In 1984, Jean-Michel Chatelier and his wife, Laurence, fell in love with his family’s rundown, abandoned Château Cantelaudette and its old, out of shape vineyards. From a young age, Jean-Michel was surrounded by the winemaking business and understood its inner workings, but decided to go to school and earn a master’s degree in economic science. At age 30, and freshly married, the pull of the family history (and Laurence!) brought him back to his roots. The decision was made and they “rolled up their sleeves” and got to it. Gradually, they brought the magic of the French countryside château and its vineyards back to life and have made the château and vineyards their life’s work.
To put it as simply as possible: Jean-Michel crafts some of the best value wines over the world, in both red and white. Their holdings are humble when compared to the great châteaux of Bordeaux, but they are small and mighty wines that are wonderfully honest and unpretentious. Jean-Michel says he makes the wines for Laurence because if it weren’t for her he wouldn’t have had the courage to realize this dream. He says they are made to reflect her: “refined, elegant, balanced, rounded and with a certain complexity.”
Indeed they are inexpensive wines, but are cultivated consciously under the “Environmental Management System,” a sustainable farming certification that many countries follow in accordance with nature. It isn’t organic, but it is darn close, and with less environmental and ecological impact and waste than what is often produced by unconscious organic farming. There is a good article on this subject that gives a lot of food for thought at http://winefolly.com/tutorial/beyond-organic-certified-sustainable-wine/
Jean-Michel’s vineyards are located just to the west of Libourne, a village that borders the western edges of Saint-Emilion and Pommerol, the two greatest Bordeaux producing villages on the right bank of the Garonne River. The vineyard land (which was replanted shortly after they began the recovery project) is flat but makes up for it with classic Bordeaux soils with good drainage for good winegrowing. All their wines are grown on variations of gravel, silt, sand and clay, in every soil distribution from sandy-loam, clayey-loam, loam, etc.—so pretty much every type of grain-sized particle and structure to describe a soil! The variation of soil structures depends on the elevation of each vineyard and its proximity to the river.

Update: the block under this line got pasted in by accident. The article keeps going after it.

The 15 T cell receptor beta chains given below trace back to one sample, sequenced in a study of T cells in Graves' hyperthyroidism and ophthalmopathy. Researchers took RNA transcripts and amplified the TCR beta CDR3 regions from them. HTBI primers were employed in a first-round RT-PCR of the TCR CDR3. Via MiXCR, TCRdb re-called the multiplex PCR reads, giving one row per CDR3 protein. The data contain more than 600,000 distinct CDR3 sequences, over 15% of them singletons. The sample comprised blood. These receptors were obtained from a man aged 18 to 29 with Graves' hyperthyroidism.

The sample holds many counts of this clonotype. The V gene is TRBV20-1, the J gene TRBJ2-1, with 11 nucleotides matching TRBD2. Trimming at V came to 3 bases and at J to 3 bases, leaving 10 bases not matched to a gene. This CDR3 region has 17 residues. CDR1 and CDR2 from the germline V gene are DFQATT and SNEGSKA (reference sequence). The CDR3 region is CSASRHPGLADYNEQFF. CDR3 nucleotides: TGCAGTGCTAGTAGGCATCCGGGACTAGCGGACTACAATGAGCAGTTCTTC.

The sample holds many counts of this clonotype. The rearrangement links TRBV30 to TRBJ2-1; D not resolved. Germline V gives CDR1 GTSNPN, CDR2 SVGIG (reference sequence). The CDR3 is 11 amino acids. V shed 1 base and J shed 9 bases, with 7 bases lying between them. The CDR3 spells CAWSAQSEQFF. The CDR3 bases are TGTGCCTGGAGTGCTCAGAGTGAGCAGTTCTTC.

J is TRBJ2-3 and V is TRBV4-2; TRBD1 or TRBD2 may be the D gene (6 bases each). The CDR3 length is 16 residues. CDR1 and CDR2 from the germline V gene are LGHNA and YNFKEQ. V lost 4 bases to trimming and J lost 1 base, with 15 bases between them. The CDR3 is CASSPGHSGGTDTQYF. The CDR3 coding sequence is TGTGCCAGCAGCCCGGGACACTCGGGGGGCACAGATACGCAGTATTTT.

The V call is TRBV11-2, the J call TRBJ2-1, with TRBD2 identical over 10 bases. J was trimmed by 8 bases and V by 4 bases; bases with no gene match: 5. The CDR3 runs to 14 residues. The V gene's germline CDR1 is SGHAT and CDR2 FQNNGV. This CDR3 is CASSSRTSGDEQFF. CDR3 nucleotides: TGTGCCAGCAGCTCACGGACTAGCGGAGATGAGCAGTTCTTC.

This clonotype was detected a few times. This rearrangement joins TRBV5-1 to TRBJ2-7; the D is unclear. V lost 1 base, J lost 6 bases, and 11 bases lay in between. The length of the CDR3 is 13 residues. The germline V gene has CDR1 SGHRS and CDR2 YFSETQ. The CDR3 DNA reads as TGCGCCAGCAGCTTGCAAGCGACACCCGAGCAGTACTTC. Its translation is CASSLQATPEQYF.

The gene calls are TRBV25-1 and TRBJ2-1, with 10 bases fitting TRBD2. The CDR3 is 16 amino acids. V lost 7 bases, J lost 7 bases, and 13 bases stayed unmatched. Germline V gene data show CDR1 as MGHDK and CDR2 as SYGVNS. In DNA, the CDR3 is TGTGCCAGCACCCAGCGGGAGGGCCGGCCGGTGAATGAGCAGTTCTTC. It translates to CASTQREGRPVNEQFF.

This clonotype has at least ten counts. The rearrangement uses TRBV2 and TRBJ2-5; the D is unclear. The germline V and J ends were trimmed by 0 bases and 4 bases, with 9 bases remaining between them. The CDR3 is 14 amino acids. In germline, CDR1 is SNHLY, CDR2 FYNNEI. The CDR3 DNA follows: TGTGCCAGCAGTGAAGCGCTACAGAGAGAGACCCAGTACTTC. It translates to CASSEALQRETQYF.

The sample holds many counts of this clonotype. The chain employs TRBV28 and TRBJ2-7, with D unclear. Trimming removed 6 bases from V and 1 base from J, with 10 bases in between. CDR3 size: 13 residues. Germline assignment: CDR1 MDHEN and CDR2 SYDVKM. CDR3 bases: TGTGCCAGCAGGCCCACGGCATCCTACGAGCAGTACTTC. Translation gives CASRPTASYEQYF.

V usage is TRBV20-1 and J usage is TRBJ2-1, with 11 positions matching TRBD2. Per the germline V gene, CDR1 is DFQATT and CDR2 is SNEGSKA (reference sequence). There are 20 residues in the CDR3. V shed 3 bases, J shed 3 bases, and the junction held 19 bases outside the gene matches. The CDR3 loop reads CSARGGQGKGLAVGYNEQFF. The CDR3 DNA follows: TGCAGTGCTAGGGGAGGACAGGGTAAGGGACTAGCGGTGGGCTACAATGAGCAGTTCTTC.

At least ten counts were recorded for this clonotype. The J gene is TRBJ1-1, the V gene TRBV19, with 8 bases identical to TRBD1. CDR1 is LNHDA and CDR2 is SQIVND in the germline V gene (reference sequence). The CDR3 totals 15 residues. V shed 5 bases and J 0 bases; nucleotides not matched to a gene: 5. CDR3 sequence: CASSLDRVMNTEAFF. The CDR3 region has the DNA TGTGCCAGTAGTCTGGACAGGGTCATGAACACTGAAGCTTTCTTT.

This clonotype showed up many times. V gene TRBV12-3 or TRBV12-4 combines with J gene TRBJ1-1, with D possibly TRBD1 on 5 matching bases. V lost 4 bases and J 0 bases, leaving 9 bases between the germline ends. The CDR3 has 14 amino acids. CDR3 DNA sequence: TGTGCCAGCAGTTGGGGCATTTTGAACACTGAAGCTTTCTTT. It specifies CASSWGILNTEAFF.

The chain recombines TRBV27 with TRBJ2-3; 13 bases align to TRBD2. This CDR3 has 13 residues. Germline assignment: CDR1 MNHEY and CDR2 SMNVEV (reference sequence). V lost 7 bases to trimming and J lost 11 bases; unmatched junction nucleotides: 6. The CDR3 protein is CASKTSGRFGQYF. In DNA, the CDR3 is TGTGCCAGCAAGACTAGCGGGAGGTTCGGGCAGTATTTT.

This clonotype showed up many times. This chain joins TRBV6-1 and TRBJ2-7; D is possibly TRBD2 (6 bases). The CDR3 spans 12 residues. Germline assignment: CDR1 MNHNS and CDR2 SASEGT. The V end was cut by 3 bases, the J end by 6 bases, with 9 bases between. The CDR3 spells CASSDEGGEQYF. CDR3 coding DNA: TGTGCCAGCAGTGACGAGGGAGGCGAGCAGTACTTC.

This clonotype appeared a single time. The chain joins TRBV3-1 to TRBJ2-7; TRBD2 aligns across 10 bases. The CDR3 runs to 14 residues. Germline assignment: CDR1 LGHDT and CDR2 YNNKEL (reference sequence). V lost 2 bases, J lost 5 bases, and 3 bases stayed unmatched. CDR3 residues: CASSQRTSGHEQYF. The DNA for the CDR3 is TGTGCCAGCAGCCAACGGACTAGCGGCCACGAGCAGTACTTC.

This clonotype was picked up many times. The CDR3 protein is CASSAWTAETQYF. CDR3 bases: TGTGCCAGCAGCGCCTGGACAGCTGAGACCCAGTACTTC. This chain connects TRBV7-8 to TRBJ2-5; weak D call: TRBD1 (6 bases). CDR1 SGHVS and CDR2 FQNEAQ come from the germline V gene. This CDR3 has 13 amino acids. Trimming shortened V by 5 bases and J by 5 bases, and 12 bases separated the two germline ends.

Like most of Bordeaux next the rivers and close to the Atlantic, the climate brings humid sea breezes throughout the year and the Garonne River helps to further regulate temperatures on the extreme sides of cold and hot; Bordeaux varietals (the Cabs, Merlot, etc.) need medium warm to very warm climates for quality production.
For the red wines, Merlot (98% of the red grapes grown here) is the one—makes sense considering their proximity to the superstar villages that are also mostly comprised of Merlot. Jean-Michel says that the soils chose this variety and not any particular taste preference of theirs, or market trend.
The whites are blends of three main varieties: Sémillon, Sauvignon and Muscadelle. All are good suitors for this soil type, but Sémillon was chosen as their principal grape (90% minimum in any of their white wines) due to it complexity and diversity. Served blind, their white wine is always thought to be from a much higher pedigree than it is as it is easily on par with very good Sancerre—and it’s simply dashing with oysters!